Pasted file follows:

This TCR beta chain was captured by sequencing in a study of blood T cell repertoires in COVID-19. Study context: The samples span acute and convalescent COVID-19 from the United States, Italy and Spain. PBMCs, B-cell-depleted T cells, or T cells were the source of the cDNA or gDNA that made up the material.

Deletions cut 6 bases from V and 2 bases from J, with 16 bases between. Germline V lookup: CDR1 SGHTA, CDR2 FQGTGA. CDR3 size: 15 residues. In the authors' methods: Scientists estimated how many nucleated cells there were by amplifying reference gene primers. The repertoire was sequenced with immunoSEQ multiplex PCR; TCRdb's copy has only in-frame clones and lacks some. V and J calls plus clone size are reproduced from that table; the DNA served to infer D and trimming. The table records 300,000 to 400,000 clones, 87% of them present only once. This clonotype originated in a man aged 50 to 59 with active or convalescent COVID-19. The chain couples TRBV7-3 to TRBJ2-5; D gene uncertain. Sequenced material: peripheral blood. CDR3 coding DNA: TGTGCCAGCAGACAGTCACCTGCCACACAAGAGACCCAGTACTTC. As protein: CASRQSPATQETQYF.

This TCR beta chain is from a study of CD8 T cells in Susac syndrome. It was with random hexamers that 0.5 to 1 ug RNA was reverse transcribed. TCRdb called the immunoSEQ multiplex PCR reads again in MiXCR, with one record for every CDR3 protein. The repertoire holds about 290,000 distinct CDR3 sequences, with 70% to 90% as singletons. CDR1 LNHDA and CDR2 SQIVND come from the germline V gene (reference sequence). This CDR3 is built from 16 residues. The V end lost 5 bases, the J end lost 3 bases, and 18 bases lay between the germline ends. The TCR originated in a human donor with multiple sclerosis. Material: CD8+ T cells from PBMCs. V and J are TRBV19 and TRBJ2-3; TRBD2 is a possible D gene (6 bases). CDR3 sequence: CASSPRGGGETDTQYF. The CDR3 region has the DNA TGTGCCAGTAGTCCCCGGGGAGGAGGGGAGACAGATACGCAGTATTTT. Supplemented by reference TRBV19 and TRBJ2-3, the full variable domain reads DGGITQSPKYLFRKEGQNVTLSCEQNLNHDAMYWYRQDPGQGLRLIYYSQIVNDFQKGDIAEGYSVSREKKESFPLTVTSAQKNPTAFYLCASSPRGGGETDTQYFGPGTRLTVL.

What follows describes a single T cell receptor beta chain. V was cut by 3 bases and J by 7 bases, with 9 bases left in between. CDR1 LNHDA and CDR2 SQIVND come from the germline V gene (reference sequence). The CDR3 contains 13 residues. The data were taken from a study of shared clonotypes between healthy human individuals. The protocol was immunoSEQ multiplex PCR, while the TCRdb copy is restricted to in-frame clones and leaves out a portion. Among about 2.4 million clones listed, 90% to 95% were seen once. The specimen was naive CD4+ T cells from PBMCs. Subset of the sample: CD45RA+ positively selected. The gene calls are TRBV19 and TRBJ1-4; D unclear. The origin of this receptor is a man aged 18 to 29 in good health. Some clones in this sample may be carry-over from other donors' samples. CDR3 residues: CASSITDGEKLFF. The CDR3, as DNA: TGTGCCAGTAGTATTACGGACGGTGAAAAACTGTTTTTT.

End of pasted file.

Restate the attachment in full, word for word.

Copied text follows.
This TCR beta chain was captured by sequencing in a study of blood T cell repertoires in COVID-19. Study context: The samples span acute and convalescent COVID-19 from the United States, Italy and Spain. PBMCs, B-cell-depleted T cells, or T cells were the source of the cDNA or gDNA that made up the material.

Deletions cut 6 bases from V and 2 bases from J, with 16 bases between. Germline V lookup: CDR1 SGHTA, CDR2 FQGTGA. CDR3 size: 15 residues. In the authors' methods: Scientists estimated how many nucleated cells there were by amplifying reference gene primers. The repertoire was sequenced with immunoSEQ multiplex PCR; TCRdb's copy has only in-frame clones and lacks some. V and J calls plus clone size are reproduced from that table; the DNA served to infer D and trimming. The table records 300,000 to 400,000 clones, 87% of them present only once. This clonotype originated in a man aged 50 to 59 with active or convalescent COVID-19. The chain couples TRBV7-3 to TRBJ2-5; D gene uncertain. Sequenced material: peripheral blood. CDR3 coding DNA: TGTGCCAGCAGACAGTCACCTGCCACACAAGAGACCCAGTACTTC. As protein: CASRQSPATQETQYF.

This TCR beta chain is from a study of CD8 T cells in Susac syndrome. It was with random hexamers that 0.5 to 1 ug RNA was reverse transcribed. TCRdb called the immunoSEQ multiplex PCR reads again in MiXCR, with one record for every CDR3 protein. The repertoire holds about 290,000 distinct CDR3 sequences, with 70% to 90% as singletons. CDR1 LNHDA and CDR2 SQIVND come from the germline V gene (reference sequence). This CDR3 is built from 16 residues. The V end lost 5 bases, the J end lost 3 bases, and 18 bases lay between the germline ends. The TCR originated in a human donor with multiple sclerosis. Material: CD8+ T cells from PBMCs. V and J are TRBV19 and TRBJ2-3; TRBD2 is a possible D gene (6 bases). CDR3 sequence: CASSPRGGGETDTQYF. The CDR3 region has the DNA TGTGCCAGTAGTCCCCGGGGAGGAGGGGAGACAGATACGCAGTATTTT. Supplemented by reference TRBV19 and TRBJ2-3, the full variable domain reads DGGITQSPKYLFRKEGQNVTLSCEQNLNHDAMYWYRQDPGQGLRLIYYSQIVNDFQKGDIAEGYSVSREKKESFPLTVTSAQKNPTAFYLCASSPRGGGETDTQYFGPGTRLTVL.

What follows describes a single T cell receptor beta chain. V was cut by 3 bases and J by 7 bases, with 9 bases left in between. CDR1 LNHDA and CDR2 SQIVND come from the germline V gene (reference sequence). The CDR3 contains 13 residues. The data were taken from a study of shared clonotypes between healthy human individuals. The protocol was immunoSEQ multiplex PCR, while the TCRdb copy is restricted to in-frame clones and leaves out a portion. Among about 2.4 million clones listed, 90% to 95% were seen once. The specimen was naive CD4+ T cells from PBMCs. Subset of the sample: CD45RA+ positively selected. The gene calls are TRBV19 and TRBJ1-4; D unclear. The origin of this receptor is a man aged 18 to 29 in good health. Some clones in this sample may be carry-over from other donors' samples. CDR3 residues: CASSITDGEKLFF. The CDR3, as DNA: TGTGCCAGTAGTATTACGGACGGTGAAAAACTGTTTTTT.